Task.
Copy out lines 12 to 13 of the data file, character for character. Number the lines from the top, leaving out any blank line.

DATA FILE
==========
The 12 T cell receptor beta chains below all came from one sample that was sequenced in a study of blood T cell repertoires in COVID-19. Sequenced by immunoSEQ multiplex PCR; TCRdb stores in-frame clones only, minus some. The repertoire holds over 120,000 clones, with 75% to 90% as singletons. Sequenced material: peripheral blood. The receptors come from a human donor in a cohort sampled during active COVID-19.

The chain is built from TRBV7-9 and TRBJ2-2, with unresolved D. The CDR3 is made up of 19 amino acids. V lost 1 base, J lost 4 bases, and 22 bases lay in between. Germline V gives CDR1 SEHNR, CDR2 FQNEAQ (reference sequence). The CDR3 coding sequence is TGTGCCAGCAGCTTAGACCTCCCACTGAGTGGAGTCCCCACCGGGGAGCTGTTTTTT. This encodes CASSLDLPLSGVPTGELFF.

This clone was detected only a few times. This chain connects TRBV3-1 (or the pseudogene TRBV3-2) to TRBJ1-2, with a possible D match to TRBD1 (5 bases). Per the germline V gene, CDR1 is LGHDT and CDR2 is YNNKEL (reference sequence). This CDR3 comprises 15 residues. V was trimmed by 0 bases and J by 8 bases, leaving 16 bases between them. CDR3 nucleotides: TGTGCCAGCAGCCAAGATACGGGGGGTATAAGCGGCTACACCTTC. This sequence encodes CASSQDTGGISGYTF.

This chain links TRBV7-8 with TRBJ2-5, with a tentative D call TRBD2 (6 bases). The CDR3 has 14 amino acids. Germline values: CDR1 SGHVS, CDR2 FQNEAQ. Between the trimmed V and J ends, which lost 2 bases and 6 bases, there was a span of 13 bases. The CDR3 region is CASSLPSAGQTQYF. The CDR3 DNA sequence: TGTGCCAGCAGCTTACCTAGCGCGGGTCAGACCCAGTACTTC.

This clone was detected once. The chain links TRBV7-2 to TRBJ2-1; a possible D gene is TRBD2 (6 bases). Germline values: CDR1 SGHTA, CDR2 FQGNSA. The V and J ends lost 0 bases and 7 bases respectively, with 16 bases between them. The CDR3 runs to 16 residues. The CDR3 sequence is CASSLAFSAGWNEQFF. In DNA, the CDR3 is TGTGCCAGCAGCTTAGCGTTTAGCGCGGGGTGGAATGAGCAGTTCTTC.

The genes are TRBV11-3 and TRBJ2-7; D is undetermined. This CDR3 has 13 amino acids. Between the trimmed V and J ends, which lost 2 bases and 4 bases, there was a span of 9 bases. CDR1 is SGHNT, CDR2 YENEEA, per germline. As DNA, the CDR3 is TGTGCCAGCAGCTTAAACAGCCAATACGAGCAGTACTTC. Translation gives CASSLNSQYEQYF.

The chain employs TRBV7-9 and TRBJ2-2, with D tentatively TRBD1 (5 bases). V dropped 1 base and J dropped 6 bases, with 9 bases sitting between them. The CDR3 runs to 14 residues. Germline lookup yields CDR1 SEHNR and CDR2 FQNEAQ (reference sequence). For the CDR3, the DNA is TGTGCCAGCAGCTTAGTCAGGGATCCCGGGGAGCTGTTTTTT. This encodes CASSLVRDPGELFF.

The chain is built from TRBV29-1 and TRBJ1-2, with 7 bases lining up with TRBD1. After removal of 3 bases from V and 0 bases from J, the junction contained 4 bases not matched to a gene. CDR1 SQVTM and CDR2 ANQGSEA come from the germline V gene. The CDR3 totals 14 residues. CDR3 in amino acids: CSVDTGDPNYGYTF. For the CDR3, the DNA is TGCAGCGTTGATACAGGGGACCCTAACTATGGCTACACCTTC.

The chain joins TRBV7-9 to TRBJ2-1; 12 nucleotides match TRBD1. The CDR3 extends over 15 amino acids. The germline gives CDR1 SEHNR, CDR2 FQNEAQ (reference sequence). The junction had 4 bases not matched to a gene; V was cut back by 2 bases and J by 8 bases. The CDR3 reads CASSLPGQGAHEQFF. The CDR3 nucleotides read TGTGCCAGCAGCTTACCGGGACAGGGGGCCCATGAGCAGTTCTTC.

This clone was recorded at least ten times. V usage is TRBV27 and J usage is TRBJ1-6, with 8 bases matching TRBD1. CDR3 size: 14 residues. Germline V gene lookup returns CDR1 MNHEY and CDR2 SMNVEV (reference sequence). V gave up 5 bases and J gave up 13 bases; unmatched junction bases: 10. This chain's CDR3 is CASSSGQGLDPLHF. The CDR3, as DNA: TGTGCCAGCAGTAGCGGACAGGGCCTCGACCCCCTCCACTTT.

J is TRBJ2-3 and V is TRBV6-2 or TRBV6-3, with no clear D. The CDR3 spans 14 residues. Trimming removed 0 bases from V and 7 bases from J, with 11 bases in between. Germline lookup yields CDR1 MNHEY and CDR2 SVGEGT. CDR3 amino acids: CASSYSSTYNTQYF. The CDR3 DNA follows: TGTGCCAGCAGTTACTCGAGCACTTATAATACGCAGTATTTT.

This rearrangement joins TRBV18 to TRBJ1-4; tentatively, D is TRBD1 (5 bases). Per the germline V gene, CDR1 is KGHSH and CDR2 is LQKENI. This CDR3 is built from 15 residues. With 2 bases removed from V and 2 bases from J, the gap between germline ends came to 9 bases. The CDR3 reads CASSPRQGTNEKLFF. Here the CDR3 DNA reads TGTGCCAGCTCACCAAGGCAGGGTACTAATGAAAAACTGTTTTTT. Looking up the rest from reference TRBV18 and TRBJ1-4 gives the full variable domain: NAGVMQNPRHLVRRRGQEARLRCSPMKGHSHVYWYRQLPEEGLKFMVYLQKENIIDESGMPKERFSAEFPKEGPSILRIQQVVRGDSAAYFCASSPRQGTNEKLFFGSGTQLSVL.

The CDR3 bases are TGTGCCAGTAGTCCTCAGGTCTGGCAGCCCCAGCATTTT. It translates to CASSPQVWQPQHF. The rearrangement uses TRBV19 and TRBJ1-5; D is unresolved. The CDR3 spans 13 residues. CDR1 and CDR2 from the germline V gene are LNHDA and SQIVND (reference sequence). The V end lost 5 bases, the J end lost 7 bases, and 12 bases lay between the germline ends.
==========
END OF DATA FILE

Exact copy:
This rearrangement joins TRBV18 to TRBJ1-4; tentatively, D is TRBD1 (5 bases). Per the germline V gene, CDR1 is KGHSH and CDR2 is LQKENI. This CDR3 is built from 15 residues. With 2 bases removed from V and 2 bases from J, the gap between germline ends came to 9 bases. The CDR3 reads CASSPRQGTNEKLFF. Here the CDR3 DNA reads TGTGCCAGCTCACCAAGGCAGGGTACTAATGAAAAACTGTTTTTT. Looking up the rest from reference TRBV18 and TRBJ1-4 gives the full variable domain: NAGVMQNPRHLVRRRGQEARLRCSPMKGHSHVYWYRQLPEEGLKFMVYLQKENIIDESGMPKERFSAEFPKEGPSILRIQQVVRGDSAAYFCASSPRQGTNEKLFFGSGTQLSVL.

The CDR3 bases are TGTGCCAGTAGTCCTCAGGTCTGGCAGCCCCAGCATTTT. It translates to CASSPQVWQPQHF. The rearrangement uses TRBV19 and TRBJ1-5; D is unresolved. The CDR3 spans 13 residues. CDR1 and CDR2 from the germline V gene are LNHDA and SQIVND (reference sequence). The V end lost 5 bases, the J end lost 7 bases, and 12 bases lay between the germline ends.